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Ancient Egypt: Cheese discovered in 3,200-year-old tomb

A broken jar containing a 3,200-year-old piece on cheese Image copyright University of Catania and Cairo University
Image caption The ancient cheese was reportedly contained in broken jars

A substance found by archaeologists working in an Ancient Egyptian tomb has proved to be one of the oldest cheeses ever discovered.

Several years ago, the team discovered broken jars in the tomb of Ptahmes, a high-ranking Egyptian official.

The archaeologists found a "solidified whitish mass" in one of the jars which they suspected was food but were unsure which kind.

Now a study has identified it as cheese, dating from 3,200 years ago.

The discovery is significant as there has been no previous evidence of Ancient Egyptian cheese production, authors of the report, published in the journal Analytical Chemistry, said.

"The material analysed is probably the most ancient archaeological solid residue of cheese ever found to date," said Dr Enrico Greco, from the University of Catania, who worked with colleagues at the Cairo University in Egypt to determine its identity.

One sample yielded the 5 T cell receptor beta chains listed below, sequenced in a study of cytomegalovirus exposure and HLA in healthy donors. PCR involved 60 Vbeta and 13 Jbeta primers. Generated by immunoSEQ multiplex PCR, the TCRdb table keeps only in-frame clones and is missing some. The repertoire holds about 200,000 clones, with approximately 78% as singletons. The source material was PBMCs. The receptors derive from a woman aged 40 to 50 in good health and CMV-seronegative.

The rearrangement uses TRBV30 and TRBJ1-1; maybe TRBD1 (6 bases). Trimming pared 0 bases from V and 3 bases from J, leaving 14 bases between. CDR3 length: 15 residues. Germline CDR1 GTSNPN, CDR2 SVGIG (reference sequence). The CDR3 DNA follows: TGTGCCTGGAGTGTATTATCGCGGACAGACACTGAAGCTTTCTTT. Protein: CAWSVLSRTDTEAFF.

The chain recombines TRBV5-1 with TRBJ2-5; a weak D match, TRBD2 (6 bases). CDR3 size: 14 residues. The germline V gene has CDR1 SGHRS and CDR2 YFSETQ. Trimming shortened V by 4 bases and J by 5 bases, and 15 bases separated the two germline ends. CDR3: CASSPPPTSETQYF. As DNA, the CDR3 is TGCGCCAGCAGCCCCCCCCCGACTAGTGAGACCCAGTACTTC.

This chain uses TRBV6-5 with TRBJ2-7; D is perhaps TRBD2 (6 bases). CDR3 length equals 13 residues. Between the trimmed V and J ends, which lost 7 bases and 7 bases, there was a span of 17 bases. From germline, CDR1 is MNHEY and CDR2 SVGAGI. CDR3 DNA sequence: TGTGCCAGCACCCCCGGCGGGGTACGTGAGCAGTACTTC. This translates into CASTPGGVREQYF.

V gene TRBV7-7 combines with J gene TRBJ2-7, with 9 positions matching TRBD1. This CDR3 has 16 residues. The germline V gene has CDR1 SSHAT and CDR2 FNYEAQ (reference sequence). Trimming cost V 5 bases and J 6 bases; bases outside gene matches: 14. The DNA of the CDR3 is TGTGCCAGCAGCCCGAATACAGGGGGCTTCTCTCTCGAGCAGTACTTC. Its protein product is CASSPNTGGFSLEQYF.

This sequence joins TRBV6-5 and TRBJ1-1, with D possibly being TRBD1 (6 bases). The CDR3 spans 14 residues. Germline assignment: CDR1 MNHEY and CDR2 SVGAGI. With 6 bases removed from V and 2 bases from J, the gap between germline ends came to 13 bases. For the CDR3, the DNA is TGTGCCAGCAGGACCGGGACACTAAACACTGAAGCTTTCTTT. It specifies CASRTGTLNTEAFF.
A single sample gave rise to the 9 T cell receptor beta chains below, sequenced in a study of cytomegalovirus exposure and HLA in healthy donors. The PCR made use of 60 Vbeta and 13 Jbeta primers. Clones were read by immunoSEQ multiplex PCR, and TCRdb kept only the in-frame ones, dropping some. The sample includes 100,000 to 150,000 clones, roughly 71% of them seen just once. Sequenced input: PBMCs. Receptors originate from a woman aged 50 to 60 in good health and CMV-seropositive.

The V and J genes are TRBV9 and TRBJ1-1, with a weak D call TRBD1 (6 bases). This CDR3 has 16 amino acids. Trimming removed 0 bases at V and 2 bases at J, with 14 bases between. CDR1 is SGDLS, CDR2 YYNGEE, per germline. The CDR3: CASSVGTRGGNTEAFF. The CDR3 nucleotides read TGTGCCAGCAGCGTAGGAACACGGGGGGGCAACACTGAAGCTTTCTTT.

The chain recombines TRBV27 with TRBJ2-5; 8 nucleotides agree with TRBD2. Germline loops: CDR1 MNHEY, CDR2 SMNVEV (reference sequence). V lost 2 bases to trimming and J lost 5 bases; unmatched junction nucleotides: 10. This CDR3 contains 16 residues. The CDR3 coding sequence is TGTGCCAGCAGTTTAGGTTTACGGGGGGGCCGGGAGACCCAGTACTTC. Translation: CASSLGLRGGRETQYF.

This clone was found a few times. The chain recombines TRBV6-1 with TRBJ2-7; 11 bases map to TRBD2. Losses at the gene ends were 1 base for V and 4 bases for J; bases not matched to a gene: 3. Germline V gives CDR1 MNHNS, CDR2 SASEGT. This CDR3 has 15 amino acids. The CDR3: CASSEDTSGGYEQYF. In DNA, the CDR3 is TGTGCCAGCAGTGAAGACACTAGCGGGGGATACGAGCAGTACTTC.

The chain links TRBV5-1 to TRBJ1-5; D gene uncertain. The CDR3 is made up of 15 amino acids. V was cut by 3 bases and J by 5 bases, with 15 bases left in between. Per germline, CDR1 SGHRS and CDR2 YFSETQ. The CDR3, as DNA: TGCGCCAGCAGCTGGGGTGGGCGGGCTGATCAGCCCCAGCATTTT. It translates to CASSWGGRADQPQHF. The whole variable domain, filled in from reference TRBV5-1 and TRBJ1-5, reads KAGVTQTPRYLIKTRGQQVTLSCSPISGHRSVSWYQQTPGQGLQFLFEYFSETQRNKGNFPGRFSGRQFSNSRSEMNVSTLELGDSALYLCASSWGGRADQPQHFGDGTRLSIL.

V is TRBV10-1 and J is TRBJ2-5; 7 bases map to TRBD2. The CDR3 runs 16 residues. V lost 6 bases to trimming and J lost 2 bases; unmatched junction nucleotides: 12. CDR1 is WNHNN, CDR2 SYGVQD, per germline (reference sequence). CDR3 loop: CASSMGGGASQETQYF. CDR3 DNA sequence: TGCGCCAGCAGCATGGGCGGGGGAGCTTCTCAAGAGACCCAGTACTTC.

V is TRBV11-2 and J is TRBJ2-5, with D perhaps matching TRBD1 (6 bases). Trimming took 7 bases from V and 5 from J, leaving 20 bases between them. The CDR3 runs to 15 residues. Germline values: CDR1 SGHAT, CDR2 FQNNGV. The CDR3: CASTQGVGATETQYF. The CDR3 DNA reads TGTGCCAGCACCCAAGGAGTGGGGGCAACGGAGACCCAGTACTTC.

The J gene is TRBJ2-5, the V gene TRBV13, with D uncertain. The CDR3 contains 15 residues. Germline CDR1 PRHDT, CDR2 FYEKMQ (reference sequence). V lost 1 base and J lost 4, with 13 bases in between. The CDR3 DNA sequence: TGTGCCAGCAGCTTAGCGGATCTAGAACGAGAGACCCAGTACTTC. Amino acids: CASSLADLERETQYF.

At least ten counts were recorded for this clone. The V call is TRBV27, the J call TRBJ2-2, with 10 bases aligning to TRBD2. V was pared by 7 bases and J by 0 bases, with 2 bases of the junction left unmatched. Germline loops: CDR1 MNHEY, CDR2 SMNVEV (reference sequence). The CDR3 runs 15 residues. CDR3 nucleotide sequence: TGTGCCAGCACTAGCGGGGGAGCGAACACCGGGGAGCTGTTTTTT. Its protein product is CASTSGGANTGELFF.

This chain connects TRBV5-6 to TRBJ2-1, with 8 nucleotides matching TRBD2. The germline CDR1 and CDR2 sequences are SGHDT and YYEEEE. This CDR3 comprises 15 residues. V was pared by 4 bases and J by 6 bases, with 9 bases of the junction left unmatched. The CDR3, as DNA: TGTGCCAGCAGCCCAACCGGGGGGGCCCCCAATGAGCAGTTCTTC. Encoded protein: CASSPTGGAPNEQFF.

"We know it was made mostly from sheep's and goat's milk, but for me it's really hard to imagine a specific flavour."

Image copyright University of Catania and Cairo University
Image caption The discovery was made in a "solidified whitish mass"

The ancient cheese would have had a "really, really acidy" bite, cheese historian and chemistry professor Paul Kindstedt told the New York Times.

The researchers say they also found traces of a bacterium that can cause an infectious disease known as brucellosis, which comes from consuming unpasteurised dairy products.

Symptoms include fever, sweating and muscle aches, and the disease still exists today. If confirmed, it would be the oldest evidence of such a case.

The tomb where the cheese was found belonged to Ptahmes, an Egyptian official who was mayor of the ancient city of Memphis.

The burial site, at the Saqqara necropolis near Cairo, was first unearthed in 1885. But, after being lost to shifting sands, it was rediscovered in 2010.

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